FDA Standards – Good Enough for Government Work?
Fri, 23 Sep 2005
An essay in The New England Journal of Medicine, by Jerry Avorn, M.D., professor of medicine at Harvard Medical School and chief of the Division of Pharmacoepidemiology and Pharmacoeconomics at Brigham and Women’s Hospital, chalolenges FDA’s “minimalist” drug approval process. Dr. Avorn argues that unlike in any other area of biomedicine, “the government allows – even defends – a minimal standard that would be unacceptable anywhere else in research.”
He challenges the FDA’s extraordinarily low standard of evidentiary requirements for the approval of new drugs, likening the agency’s “single-minded” preoccupation with “the meticulous performance of a series of relatively simple acts” to a patient with obsessive-compulsive disorder. The agency “is single-mindedly preoccupied with demanding – proving that a new medication is superior to a usually irrelevant comparison treatment (such as placebo) in achieving a potentially irrelevant outcome (such as a surrogate measure)”–instead of looking at clinically important criteria for evaluating a drug’s safety and benefit.
Dr. Avorn cites the approval criteria for several of the most lucrative drugs that were tested in a small number of people with “a real clinical problem” but aggressive promotion resulted in such drugs being taken by millions of people for extended periods who do not have a clinical problem, but rather use such drugs for mere cosmetic, or “life-style” enhancemnt. Some of these drugs turned out to be lethal.
For example, diet-pills such as dexfenfluramine (fen-phen) was approved on the basis of a trial in which patients were randomly assigned to placebo–those on the drug lost 6 lbs more than those on placebo. However, the drug “was known to cause pulmonary hypertension that could be fatal, and its d-isomer was expected to do so as well.” Despite this risk, the drug was approved on the basis of placebo contolled trials in which patients randomly assigned to receive dexfenfluramine lost an average of about six pounds more than those assigned to placebo. However, “No meaningful improvement was demonstrated in blood pressure, lipid levels, or glycemic control. But the costly product worked better than nothing at the P<0.05 level, and it was therefore approved."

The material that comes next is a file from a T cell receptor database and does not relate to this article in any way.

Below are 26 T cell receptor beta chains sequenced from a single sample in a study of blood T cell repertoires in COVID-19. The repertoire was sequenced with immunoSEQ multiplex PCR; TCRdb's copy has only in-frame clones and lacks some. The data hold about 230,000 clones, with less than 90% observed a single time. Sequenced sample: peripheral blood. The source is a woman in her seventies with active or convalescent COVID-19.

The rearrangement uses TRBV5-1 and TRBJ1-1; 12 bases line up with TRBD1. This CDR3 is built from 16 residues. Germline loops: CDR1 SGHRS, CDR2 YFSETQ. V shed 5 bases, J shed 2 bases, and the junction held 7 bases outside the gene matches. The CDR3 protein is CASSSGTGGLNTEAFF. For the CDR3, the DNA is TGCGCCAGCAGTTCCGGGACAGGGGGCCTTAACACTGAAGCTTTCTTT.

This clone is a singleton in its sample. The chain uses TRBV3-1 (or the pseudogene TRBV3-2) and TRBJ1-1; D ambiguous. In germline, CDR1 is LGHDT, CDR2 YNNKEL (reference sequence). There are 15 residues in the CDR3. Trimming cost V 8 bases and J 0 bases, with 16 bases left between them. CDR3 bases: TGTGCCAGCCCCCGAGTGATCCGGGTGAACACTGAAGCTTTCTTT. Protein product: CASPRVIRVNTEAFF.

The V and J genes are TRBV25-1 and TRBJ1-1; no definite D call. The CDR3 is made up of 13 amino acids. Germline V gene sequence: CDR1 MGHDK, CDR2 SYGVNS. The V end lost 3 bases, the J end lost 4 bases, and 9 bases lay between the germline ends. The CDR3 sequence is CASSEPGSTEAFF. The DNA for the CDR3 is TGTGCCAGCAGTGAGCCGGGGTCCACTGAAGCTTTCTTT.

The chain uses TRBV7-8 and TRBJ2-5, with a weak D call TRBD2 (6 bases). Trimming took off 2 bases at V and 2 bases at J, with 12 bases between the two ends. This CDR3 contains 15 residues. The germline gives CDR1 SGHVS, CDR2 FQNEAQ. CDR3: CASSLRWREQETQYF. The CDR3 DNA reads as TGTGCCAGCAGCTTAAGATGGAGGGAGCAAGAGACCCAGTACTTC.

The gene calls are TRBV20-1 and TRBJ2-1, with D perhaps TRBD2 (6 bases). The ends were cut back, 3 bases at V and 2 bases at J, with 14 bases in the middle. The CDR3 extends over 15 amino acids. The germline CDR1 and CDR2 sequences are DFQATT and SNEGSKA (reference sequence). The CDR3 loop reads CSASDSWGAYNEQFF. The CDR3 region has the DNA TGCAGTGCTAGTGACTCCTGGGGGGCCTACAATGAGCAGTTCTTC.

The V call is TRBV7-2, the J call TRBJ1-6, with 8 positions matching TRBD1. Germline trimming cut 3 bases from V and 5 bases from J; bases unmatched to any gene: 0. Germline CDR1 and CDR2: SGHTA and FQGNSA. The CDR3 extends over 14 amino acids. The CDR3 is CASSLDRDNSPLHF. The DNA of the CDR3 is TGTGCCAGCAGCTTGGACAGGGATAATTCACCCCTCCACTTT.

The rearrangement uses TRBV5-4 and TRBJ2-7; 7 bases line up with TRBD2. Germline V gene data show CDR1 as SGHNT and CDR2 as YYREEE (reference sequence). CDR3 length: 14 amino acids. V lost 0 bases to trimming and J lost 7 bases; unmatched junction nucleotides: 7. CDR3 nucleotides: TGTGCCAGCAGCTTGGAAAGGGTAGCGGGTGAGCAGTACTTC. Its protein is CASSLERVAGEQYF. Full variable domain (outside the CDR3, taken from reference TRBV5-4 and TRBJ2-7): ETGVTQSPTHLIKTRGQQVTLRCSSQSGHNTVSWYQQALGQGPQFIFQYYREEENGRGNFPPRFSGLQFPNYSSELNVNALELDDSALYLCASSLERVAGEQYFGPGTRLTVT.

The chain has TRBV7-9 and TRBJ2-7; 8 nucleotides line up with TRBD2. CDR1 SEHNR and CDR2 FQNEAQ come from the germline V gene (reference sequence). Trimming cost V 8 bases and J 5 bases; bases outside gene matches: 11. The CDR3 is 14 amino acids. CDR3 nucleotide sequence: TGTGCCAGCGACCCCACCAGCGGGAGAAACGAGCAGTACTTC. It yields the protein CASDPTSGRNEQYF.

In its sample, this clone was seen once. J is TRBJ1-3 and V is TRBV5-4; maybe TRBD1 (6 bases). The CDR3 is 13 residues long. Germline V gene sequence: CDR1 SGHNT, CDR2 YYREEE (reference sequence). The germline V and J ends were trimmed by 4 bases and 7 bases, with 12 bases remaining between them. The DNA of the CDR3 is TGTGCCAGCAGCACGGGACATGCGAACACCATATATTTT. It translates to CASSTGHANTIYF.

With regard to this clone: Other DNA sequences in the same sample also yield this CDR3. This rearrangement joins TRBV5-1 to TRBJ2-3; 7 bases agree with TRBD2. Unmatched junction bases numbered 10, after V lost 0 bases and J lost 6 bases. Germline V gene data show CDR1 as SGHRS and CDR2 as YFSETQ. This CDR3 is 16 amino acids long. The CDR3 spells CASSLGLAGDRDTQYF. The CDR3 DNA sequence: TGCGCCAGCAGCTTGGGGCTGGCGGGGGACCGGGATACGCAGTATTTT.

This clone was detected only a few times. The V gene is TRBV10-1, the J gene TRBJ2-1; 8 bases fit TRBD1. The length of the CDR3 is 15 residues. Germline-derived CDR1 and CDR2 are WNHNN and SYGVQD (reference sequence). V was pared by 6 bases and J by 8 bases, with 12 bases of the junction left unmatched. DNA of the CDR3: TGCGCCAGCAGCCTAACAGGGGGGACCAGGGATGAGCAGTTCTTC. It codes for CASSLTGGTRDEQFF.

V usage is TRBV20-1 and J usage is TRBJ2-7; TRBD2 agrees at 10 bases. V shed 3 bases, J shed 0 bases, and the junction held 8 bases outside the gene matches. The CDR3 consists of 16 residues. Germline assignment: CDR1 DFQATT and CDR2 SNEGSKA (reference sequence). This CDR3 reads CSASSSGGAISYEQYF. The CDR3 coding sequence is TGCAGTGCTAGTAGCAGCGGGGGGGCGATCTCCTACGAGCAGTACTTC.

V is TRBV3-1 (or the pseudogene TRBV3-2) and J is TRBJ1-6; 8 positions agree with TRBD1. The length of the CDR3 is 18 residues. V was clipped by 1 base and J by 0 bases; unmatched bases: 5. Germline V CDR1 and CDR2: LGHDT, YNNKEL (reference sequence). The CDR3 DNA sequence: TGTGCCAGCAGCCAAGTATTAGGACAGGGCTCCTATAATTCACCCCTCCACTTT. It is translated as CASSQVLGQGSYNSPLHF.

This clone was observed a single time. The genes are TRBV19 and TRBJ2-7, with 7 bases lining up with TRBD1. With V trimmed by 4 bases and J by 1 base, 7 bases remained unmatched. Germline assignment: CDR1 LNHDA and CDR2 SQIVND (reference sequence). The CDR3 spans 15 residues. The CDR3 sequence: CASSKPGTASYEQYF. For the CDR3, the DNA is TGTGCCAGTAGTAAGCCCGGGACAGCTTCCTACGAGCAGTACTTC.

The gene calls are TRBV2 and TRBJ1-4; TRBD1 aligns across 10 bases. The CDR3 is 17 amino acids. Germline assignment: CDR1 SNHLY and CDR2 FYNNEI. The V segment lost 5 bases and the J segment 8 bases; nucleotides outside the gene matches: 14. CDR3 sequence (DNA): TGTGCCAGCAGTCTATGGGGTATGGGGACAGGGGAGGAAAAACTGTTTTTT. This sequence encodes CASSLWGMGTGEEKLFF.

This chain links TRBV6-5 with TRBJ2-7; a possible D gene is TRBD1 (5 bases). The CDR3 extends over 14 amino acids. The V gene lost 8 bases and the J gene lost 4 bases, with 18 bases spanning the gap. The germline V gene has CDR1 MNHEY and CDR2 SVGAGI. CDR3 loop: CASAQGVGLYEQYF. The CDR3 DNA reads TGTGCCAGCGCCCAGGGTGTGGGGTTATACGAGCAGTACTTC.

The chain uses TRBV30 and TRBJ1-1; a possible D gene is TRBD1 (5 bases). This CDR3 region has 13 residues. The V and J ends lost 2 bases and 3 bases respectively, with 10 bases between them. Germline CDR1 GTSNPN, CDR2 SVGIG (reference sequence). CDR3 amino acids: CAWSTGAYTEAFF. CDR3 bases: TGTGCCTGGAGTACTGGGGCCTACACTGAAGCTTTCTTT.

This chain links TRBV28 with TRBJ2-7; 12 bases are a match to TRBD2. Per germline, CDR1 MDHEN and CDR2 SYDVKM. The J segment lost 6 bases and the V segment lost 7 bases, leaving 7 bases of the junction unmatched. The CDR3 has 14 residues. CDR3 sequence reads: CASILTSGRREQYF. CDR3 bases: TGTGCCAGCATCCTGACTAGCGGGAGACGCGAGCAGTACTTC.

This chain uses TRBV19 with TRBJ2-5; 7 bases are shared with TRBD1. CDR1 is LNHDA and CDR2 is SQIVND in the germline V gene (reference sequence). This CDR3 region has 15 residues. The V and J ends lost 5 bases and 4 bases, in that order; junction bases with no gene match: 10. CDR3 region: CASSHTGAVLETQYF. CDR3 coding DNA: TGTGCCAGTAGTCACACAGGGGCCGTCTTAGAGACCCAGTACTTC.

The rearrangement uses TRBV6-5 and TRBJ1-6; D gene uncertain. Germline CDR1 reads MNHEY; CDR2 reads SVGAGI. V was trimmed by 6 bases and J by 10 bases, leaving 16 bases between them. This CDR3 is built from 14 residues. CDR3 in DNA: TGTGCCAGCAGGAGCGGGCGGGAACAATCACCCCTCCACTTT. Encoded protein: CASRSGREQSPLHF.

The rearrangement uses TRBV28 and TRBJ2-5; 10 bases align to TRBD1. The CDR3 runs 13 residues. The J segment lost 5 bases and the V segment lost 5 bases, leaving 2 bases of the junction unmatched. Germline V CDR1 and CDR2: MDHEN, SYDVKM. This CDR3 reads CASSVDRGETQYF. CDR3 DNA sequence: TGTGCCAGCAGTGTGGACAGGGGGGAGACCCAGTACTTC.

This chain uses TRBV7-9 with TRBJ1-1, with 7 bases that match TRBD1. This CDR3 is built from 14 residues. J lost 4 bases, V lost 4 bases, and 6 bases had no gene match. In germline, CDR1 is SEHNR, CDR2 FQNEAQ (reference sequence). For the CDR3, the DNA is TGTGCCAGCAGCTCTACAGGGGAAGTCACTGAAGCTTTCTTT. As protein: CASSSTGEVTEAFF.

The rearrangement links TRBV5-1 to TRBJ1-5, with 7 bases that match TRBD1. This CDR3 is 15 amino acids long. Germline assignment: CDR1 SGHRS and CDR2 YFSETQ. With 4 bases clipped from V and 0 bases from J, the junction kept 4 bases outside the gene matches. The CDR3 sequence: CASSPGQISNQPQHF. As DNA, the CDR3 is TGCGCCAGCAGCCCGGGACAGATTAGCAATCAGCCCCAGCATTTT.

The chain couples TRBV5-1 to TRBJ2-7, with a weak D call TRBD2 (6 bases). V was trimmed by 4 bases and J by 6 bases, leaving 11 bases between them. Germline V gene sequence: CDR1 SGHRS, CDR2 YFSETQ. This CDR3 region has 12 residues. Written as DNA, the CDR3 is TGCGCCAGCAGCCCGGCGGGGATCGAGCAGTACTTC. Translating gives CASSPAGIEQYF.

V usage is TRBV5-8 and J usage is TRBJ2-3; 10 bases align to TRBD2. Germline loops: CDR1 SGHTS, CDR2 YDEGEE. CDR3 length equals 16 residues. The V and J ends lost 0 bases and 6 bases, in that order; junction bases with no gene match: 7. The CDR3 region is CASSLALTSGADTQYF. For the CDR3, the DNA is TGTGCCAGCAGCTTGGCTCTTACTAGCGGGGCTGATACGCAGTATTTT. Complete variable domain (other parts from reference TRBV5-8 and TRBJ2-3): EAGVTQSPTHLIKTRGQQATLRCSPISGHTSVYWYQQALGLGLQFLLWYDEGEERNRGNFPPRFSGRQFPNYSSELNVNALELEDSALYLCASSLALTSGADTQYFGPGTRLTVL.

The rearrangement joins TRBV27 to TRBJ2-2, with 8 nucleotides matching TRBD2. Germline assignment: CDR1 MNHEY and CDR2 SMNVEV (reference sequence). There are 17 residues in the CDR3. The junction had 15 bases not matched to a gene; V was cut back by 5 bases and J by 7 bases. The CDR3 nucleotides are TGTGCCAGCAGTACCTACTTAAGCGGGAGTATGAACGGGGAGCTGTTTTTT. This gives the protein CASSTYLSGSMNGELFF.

Similarly, sleeping pills that are widely used by millions of people who are not sick, have been approved on the basis of brief sleep laboratory studies using one or two night assessments. But, as Dr. Avorn points out, these drugs pose serious risks: “they can cause next-day drowsiness, cognitive impairment, and an increased risk of falling, especially among older patients who are their most frequent users. How does one weigh these very real risks against benefits defined in the sleep laboratory, especially in the case of long-term use? How much better will the new agents be than their predecessors in terms of these clinically relevant matters? The FDA’s usual trial standards ignore these questions, and comparative studies of different agents are not part of the evaluation process.”
To determine whether a drug is safe enough for clinical use, requires “evaluating clinical benefit by means of a more relevant measure than short trials with surrogate outcomes. It would also require consideration of a drug’s efficacy and safety as compared with alternative therapies.”
Dr. Avorn correctly points out, “If such studies are not required as part of the approval process, it seems that we don’t have any way to ensure that they are ever conducted; as a result, they usually are not.”
Achieving acceptable drug safety evaluation standards is perfectly feasible, it’s a matter of political will to put the public health first, commercial considerations second.
The article, FDA Standards – Good Enough for Government Work?– appears in the September 8 isue of the NEJM,
Contact: Vera Hassner Sharav